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Prior to starting InvestingAnswers, Paul founded and managed one of the most influential investment research firms in America, with more than 2 million monthly readers. While there, Paul authored and edited thousands of financial research briefs, was published on Nasdaq. com, Yahoo Finance, and dozens of other prominent media outlets, and appeared as a guest expert at prominent radio shows and i...

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Updated August 5, 2020

What is a Qualified Opinion?

A qualified opinion is a cautionary written notice from an auditor stating that a company has not complied with generally accepted accounting principles (GAAP)

How Does a Qualified Opinion Work?

There are two main reasons an auditor may write a qualified opinion on a company's audit report:

1.) Deviations from GAAP: The audited company did not accurately follow the GAAP accounting principles on one or more items in their financial report.

2.) Limitation of scope: Not all financial statement information was available to the auditor. However, the financial information that was audited conformed with GAAP.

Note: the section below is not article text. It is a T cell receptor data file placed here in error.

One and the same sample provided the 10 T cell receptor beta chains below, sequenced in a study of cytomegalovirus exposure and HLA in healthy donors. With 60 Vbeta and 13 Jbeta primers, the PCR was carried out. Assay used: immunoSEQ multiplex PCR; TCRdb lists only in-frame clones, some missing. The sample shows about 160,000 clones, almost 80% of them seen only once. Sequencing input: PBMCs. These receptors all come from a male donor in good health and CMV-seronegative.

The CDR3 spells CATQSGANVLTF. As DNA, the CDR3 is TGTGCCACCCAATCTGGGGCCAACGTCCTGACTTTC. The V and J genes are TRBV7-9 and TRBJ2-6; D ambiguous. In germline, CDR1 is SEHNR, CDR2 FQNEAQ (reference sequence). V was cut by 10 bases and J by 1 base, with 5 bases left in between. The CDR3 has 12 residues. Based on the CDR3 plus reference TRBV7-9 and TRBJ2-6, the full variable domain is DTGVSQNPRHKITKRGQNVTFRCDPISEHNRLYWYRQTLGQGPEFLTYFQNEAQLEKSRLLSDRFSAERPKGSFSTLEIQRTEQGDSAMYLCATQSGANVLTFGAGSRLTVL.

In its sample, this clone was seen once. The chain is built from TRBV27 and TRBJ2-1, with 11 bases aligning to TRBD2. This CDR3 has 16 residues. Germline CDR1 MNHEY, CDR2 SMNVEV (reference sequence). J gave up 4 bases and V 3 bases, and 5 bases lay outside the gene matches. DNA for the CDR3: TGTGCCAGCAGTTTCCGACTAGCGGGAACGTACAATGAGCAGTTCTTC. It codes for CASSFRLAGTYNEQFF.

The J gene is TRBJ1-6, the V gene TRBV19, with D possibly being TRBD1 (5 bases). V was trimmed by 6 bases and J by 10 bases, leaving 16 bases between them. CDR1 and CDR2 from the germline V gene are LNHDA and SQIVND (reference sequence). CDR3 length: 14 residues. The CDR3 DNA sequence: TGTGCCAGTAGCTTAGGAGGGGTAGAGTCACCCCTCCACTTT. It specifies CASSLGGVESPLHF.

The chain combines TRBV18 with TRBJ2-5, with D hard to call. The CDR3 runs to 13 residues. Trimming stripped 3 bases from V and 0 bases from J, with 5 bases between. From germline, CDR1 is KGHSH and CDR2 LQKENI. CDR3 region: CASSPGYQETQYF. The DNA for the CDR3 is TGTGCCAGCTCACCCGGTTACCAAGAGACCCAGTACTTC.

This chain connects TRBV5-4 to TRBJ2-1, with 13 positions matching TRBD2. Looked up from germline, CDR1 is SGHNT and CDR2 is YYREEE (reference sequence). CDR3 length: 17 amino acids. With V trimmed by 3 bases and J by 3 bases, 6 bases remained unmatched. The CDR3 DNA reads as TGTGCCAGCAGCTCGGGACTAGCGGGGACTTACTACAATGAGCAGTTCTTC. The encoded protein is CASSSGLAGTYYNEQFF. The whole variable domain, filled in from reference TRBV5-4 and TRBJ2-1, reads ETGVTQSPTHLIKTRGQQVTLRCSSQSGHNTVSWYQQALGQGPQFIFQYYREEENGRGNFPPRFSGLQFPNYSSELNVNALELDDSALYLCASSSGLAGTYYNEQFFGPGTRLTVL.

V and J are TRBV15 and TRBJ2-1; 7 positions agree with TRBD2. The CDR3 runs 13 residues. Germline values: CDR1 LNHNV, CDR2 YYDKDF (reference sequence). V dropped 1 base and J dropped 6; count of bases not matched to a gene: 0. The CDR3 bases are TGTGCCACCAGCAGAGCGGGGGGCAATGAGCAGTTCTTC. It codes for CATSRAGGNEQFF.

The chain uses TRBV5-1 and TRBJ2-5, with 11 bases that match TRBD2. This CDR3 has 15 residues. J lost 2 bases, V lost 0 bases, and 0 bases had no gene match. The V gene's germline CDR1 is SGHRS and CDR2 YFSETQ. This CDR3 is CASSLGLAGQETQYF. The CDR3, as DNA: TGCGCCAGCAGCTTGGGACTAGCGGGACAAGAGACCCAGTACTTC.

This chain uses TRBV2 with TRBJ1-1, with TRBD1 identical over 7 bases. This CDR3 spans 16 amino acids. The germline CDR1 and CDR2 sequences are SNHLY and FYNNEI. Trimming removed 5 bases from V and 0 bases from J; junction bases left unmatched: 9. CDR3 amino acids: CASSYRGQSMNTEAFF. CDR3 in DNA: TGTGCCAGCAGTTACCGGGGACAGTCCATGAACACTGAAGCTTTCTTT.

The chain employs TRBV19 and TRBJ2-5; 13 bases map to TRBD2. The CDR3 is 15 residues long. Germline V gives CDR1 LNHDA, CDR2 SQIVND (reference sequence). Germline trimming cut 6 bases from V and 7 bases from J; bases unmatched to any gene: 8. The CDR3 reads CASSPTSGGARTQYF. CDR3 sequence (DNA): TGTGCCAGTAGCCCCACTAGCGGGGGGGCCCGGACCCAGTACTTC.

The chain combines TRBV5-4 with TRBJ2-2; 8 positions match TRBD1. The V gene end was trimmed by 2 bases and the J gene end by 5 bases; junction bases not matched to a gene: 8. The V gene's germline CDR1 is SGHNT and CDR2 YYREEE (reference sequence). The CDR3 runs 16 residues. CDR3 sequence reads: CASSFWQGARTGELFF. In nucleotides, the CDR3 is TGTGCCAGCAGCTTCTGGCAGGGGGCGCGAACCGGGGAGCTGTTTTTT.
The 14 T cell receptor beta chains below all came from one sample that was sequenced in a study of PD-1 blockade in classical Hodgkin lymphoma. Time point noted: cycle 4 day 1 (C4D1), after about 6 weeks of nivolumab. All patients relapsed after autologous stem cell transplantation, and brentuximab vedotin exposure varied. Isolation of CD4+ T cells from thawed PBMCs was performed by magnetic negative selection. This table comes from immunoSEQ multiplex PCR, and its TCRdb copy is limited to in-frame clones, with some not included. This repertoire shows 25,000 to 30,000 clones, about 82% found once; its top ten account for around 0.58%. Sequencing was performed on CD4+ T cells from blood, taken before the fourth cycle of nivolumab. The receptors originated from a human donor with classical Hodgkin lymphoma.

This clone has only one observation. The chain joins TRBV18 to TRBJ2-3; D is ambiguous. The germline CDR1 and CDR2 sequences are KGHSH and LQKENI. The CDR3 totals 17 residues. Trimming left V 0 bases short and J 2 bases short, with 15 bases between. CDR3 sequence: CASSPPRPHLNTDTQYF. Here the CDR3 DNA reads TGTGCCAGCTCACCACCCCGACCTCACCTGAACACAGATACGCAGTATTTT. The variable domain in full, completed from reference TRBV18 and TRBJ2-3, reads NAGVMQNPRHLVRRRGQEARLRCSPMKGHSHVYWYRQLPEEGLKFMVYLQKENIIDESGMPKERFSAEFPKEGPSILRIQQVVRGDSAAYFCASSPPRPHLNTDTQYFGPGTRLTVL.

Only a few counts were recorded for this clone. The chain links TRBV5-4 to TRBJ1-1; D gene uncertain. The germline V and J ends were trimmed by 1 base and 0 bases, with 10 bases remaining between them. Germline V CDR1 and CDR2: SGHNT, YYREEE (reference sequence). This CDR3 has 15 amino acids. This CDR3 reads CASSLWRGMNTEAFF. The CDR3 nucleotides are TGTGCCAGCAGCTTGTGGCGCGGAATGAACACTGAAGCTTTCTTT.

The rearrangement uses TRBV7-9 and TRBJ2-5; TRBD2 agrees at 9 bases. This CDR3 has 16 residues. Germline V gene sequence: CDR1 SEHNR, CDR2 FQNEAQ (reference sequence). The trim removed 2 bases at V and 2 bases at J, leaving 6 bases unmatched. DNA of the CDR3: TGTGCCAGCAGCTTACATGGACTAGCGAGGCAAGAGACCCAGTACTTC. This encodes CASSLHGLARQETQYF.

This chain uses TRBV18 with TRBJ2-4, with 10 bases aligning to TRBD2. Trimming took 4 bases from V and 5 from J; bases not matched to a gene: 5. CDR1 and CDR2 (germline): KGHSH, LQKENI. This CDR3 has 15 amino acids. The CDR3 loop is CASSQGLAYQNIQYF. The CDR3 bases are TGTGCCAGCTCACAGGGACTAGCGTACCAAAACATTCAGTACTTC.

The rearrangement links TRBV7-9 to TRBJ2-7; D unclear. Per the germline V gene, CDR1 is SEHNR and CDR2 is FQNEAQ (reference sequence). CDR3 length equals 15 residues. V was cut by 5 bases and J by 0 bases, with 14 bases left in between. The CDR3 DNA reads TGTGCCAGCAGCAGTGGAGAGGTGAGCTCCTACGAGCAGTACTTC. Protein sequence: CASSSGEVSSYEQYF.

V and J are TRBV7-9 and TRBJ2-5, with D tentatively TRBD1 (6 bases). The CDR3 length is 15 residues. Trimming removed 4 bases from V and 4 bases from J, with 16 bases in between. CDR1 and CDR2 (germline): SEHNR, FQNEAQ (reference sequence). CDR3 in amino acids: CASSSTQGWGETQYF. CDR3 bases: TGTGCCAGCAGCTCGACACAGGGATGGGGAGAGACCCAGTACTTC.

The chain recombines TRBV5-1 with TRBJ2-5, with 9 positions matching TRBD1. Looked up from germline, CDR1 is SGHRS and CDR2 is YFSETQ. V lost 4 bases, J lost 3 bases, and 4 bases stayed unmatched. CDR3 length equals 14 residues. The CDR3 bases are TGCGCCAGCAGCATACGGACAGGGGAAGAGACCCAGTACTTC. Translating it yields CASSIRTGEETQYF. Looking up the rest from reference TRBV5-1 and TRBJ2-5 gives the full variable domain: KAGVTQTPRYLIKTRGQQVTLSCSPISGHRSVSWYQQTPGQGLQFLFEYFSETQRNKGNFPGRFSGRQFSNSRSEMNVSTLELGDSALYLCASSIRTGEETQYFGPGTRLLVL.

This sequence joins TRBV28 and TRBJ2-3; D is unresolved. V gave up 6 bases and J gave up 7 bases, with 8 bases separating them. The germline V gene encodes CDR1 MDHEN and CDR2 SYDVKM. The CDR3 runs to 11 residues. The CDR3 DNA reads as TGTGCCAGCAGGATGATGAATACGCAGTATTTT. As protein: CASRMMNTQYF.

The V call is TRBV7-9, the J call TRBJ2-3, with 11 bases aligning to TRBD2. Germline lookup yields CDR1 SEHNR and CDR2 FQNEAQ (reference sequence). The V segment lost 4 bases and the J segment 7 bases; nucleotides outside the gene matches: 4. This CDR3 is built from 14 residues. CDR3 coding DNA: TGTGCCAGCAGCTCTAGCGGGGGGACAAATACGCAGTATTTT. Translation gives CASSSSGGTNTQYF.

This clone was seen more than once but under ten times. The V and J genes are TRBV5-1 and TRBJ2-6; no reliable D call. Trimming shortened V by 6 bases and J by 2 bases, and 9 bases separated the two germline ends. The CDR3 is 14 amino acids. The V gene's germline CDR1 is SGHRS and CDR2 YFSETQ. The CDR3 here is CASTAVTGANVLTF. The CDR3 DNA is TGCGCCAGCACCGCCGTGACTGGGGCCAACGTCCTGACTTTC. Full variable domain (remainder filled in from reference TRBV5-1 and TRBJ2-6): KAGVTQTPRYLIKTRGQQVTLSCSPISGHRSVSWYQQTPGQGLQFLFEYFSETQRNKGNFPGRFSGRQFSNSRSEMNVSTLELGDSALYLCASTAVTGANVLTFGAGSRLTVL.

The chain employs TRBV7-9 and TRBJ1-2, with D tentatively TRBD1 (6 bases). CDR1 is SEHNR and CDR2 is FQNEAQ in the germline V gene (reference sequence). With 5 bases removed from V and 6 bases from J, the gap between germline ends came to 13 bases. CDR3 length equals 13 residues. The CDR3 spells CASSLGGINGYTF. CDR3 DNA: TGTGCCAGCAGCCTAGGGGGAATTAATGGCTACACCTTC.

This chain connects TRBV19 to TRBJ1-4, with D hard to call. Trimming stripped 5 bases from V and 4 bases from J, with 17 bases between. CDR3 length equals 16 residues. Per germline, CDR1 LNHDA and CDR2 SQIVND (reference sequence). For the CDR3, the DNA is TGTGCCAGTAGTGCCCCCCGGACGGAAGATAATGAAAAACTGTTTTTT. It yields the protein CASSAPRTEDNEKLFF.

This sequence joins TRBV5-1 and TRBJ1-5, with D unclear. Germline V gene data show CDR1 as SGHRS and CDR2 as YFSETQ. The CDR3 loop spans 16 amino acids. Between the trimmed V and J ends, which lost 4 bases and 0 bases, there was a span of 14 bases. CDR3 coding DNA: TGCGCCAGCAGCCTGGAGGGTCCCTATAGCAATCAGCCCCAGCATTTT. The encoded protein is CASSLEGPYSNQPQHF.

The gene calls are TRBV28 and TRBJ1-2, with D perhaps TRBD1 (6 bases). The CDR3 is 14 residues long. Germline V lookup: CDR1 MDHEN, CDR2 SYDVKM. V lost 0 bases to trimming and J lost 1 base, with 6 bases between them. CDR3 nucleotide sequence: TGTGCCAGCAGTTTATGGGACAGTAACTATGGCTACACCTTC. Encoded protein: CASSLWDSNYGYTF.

For example, let's assume that Company XYZ is a publicly traded company. At year-end, Company XYZ hires Auditor ABC to conduct an audit of its financial statements, practices, and controls for the previous fiscal year

Auditor ABC discovers that Company XYZ has not accounted for inventory correctly, has kept incomplete records regarding its cash accounts, and did not provide adequate records for review regarding depreciation. As a result, the auditor would likely give a qualified opinion for Company XYZ due to both limitation of scope (incomplete records) and deviation from GAAP (errors in accounting for inventory). 

Why Does a Qualified Opinion Matter?

The qualified opinion appears in the form of a letter that accompanies the firm's financial statements.

A qualified opinion is a strong signal to investors that a company's financial accounting methods need to be improved upon and aren't necessarily wholly reliable. A qualified opinion is not the same as an adverse opinion, which is a more severe cautionary report containing extensive exceptions and warnings.

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Paul has been a respected figure in the financial markets for more than two decades. Prior to starting InvestingAnswers, Paul founded and managed one of the most influential investment research firms in America, with more than 2 million monthly readers.

If you have a question about Qualified Opinion, then please ask Paul.

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